Saturday, 22 August 2020
The director of the Aviation Police in Belgium, Danny Elst, has been released from his duties over the 2018 death of a Slovak man under police custody at Charleroi Airport, after footage emerged of one officer doing a Nazi salute while in the man’s cell.
Elst will be transferred to another department, reports Het Nieuwsblad. After Director-General André Desenfants’ announcement of his resignation on Thursday, Elst is now the second top officer to resign over the incident.
The difference with Desenfants’ resignation is that, in addition to Elst’s own intention to take a step aside, an order measure by the Commissioner-General was imposed on him, a source told the Flemish newspaper.
The decision to transfer Elst was made on Friday, but the federal police did not want to communicate about it at the time, in the interest of the psychosocial well-being of Elst and the impact on his family, reports VRT.
Elst, who had been leading the Aviation Police for many years, will reportedly get an administrative position in the “resources management” department as of Monday.
Contrary to Desenfants, who claimed he knew nothing about the police intervention in question, Elst was reportedly aware of what had happened in Charleroi. The internal police investigation that is currently being conducted is expected to bring more clarity.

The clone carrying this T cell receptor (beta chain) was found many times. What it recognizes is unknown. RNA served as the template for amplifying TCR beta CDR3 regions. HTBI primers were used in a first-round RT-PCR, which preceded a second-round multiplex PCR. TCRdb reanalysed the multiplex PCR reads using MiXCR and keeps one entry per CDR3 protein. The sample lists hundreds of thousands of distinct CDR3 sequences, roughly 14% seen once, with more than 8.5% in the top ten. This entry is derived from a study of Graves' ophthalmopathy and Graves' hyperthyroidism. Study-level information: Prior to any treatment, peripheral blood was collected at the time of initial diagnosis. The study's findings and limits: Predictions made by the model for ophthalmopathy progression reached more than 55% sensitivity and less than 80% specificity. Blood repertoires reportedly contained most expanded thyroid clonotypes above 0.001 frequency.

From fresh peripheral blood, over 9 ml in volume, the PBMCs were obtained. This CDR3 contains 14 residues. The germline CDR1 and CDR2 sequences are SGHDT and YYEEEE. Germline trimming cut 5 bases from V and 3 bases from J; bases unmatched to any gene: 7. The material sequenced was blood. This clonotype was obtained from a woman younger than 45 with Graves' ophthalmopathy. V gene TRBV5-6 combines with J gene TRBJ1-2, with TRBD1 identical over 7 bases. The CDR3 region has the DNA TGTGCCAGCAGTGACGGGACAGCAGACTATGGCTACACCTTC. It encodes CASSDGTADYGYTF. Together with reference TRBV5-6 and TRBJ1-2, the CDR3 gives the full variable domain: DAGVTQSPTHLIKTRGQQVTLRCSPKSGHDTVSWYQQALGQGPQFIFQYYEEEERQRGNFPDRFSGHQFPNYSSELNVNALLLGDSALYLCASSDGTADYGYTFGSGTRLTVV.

The decision comes after footage emerged of several police officers restraining Jozef Chovanec (38), a Slovak national who died after being arrested in Charleroi Airport in 2018 for reportedly behaving in a disorderly manner before boarding a flight.
The footage shows Chovanec in apparent distress inside a small cell, fidgeting and jumping around before proceeding to bang his head against the cell door until blood begins to cover his face.
At least six officers can be seen inside the cell hovering around Chovanec, who was tied-up at his hands and feet, as one officer climbs on top of him and kneels on his back, despite Chovanec not physically resisting the officers once he has been put on the bed.
The officer remained on top of Chovanec for several minutes, after which a female police officer can be seen doing a Nazi salute with one hand while mimicking Hitler’s signature moustache with the other. The following day, Chovanec was transported to a hospital, where he passed away.
The man’s family expressed fears that the fact that the investigation is still unresolved two years after the facts may be an attempt to bury the case.
According to federal police spokesperson Sarah Frederickx, the officer who performed the Nazi salute would be removed from operational services as well as services involving contact with the public.
Next week, the Belgian parliament will set up a hearing with the Justice and Interior Commission in the Chamber to review the case, Kristien Van Vaerenbergh, chair of the Justice Commission, told De Morgen.
The Brussels Times